IDEAS home Printed from https://ideas.repec.org/
MyIDEAS: Log in (now much improved!) to save this article

Factor Market Distortions Across Time, Space, and Sectors in China

  • Loren Brandt

    (University of Toronto)

  • Trevor Tombe

    (University of Toronto)

  • Xiadong Zhu

    (University of Toronto)

In this paper, we measure TFP losses in China's non-agricultural economy associated with labour and capital misallocation across provinces and sectors between 1985-2007. We also decompose the overall loss into factor market distortions within provinces (between state and non-state sectors) and distortions between provinces (within sectors). Over the entire period, misallocation lowers aggregate non-agricultural TFP by an average of twenty percent. However, after initially declining, these losses increased appreciably beginning in the mid-1990s. This reversal can be attributed almost exclusively to increasing misallocation of capital between state and non-state sectors within provinces, while losses from between province misallocation remained fairly constant. We argue that the recent increase in capital market distortions is related to government policies that encourage investments in the state sector at the expense of investments in the more productive non-state sector. (Copyright: Elsevier)

If you experience problems downloading a file, check if you have the proper application to view it first. In case of further problems read the IDEAS help page. Note that these files are not on the IDEAS site. Please be patient as the files may be large.

File URL: http://dx.doi.org/10.1016/j.red.2012.10.002
Download Restriction: Access to full texts is restricted to ScienceDirect subscribers and institutional members. See http://www.sciencedirect.com/ for details.

As the access to this document is restricted, you may want to look for a different version under "Related research" (further below) or search for a different version of it.

Article provided by Elsevier for the Society for Economic Dynamics in its journal Review of Economic Dynamics.

Volume (Year): 16 (2013)
Issue (Month): 1 (January)
Pages: 3958-3958

as
in new window

Handle: RePEc:red:issued:11-95
Contact details of provider: Postal:
Marina Azzimonti, Department of Economics, Stonybrook University, 10 Nicolls Road, Stonybrook NY 11790 USA

Web page: http://www.EconomicDynamics.org/red/
Email:


More information through EDIRC

Order Information: Web: https://www.economicdynamics.org/subscription-information/ Email:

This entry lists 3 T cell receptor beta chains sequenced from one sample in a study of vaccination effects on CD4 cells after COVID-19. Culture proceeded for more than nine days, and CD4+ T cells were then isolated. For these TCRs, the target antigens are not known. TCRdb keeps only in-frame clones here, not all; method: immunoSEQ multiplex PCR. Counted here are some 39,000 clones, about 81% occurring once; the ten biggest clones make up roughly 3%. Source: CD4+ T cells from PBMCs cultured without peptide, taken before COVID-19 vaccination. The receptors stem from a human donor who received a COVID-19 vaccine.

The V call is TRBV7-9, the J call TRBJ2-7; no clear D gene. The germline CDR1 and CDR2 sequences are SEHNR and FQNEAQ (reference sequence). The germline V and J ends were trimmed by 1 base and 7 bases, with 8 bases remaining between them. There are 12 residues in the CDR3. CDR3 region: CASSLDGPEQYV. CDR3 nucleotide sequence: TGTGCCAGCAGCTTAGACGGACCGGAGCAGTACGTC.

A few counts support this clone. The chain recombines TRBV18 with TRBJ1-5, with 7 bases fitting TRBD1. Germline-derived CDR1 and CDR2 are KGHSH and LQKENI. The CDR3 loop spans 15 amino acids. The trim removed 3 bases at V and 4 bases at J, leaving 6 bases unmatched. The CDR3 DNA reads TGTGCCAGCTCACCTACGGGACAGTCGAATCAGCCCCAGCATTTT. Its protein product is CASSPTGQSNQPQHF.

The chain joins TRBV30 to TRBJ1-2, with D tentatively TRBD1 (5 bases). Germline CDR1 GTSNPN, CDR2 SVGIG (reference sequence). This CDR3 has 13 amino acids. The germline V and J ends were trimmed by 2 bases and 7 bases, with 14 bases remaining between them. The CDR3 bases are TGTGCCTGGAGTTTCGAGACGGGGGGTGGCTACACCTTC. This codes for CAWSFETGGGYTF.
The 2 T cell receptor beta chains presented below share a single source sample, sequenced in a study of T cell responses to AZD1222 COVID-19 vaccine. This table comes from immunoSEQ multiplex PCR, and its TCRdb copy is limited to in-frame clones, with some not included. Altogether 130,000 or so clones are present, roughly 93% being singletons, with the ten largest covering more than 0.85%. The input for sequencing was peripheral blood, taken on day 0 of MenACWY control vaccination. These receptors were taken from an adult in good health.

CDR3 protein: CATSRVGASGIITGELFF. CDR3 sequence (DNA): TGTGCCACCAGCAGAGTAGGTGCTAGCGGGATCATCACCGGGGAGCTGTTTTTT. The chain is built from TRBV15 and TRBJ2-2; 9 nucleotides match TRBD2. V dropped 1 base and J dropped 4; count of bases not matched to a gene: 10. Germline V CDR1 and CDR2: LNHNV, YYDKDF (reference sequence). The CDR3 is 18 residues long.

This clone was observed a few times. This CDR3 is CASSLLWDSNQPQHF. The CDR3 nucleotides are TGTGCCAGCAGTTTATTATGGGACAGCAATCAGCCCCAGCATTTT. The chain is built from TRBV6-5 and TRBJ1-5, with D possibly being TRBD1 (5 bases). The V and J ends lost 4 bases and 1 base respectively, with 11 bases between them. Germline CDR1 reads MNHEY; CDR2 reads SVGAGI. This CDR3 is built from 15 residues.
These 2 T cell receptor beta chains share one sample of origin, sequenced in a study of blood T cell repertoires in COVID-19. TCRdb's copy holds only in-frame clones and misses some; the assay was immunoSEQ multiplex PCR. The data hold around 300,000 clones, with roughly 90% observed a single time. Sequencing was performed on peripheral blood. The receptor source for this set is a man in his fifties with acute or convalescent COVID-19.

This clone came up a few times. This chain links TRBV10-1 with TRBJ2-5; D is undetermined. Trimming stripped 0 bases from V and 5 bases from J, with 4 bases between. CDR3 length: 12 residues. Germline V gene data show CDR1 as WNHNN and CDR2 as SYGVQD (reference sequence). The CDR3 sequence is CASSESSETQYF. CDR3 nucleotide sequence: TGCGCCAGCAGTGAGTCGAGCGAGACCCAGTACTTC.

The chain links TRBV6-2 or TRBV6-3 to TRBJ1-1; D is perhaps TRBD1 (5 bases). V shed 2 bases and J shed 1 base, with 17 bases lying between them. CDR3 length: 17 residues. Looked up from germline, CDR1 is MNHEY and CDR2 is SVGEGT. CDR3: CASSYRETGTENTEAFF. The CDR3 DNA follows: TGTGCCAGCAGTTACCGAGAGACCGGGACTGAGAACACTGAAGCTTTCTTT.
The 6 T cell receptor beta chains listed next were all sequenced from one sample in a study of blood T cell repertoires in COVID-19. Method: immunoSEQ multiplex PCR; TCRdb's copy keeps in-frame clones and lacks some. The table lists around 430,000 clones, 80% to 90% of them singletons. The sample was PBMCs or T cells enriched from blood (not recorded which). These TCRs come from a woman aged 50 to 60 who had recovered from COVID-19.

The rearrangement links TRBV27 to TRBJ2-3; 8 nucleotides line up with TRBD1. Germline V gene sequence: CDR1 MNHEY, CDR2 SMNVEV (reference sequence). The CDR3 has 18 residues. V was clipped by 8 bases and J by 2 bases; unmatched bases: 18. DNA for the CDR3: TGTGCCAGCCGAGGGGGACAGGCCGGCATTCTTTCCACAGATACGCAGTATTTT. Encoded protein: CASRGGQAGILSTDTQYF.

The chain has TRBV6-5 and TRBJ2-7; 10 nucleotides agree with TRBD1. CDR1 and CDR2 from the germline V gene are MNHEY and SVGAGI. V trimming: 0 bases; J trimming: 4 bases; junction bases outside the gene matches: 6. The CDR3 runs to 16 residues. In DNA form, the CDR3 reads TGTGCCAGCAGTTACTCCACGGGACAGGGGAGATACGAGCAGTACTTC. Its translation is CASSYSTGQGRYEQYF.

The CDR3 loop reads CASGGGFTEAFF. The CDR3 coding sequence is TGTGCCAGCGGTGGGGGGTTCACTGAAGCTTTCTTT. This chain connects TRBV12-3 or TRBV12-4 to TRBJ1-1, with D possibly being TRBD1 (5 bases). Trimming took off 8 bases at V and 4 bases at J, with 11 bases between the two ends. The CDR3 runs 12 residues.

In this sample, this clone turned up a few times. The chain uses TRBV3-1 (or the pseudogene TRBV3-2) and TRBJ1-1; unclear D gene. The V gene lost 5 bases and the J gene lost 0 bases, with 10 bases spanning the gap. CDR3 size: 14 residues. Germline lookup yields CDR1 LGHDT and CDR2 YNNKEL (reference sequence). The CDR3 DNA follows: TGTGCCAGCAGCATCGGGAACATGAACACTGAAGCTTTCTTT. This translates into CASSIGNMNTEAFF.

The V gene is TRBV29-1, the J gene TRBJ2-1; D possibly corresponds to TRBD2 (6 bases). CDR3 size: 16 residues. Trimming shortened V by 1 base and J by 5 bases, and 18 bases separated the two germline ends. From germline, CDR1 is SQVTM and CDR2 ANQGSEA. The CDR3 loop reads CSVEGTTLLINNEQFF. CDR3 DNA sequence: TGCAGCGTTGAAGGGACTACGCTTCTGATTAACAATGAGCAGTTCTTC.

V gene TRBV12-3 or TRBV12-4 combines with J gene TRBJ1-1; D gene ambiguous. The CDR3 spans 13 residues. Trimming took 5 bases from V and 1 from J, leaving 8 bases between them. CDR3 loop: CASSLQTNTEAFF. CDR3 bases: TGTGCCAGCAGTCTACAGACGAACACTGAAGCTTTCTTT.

References listed on IDEAS
Please report citation or reference errors to , or , if you are the registered author of the cited work, log in to your RePEc Author Service profile, click on "citations" and make appropriate adjustments.:

as in new window
  1. Brandt, Loren & Holz, Carsten A, 2006. "Spatial Price Differences in China: Estimates and Implications," Economic Development and Cultural Change, University of Chicago Press, vol. 55(1), pages 43-86, October.
  2. Gasper A. Garofalo & Steven Yamarik, 2002. "Regional Convergence: Evidence From A New State-By-State Capital Stock Series," The Review of Economics and Statistics, MIT Press, vol. 84(2), pages 316-323, May.
  3. Tasso Adamopoulos & Diego Restuccia, 2013. "The Size Distribution of Farms and International Productivity Differences," Working Papers tecipa-494, University of Toronto, Department of Economics.
  4. Genevieve Boyreau-Debray & Shang-Jin Wei, 2005. "Pitfalls of a State-Dominated Financial System: The Case of China," NBER Working Papers 11214, National Bureau of Economic Research, Inc.
  5. Nezih Guner & Gustavo Ventura & Xu Yi, 2008. "Macroeconomic Implications of Size-Dependent Policies," Review of Economic Dynamics, Elsevier for the Society for Economic Dynamics, vol. 11(4), pages 721-744, October.
  6. Douglas Gollin & Stephen L. Parente & Richard Rogerson, 2004. "Farm Work, Home Work, and International Productivity Differences," Review of Economic Dynamics, Elsevier for the Society for Economic Dynamics, vol. 7(4), pages 827-850, October.
  7. Eric Bartelsman & John Haltiwanger & Stefano Scarpetta, 2013. "Cross-Country Differences in Productivity: The Role of Allocation and Selection," American Economic Review, American Economic Association, vol. 103(1), pages 305-334, February.
  8. Song, Zheng Michael & Storesletten, Kjetil & Zilibotti, Fabrizio, 2009. "Growing like China," CEPR Discussion Papers 7149, C.E.P.R. Discussion Papers.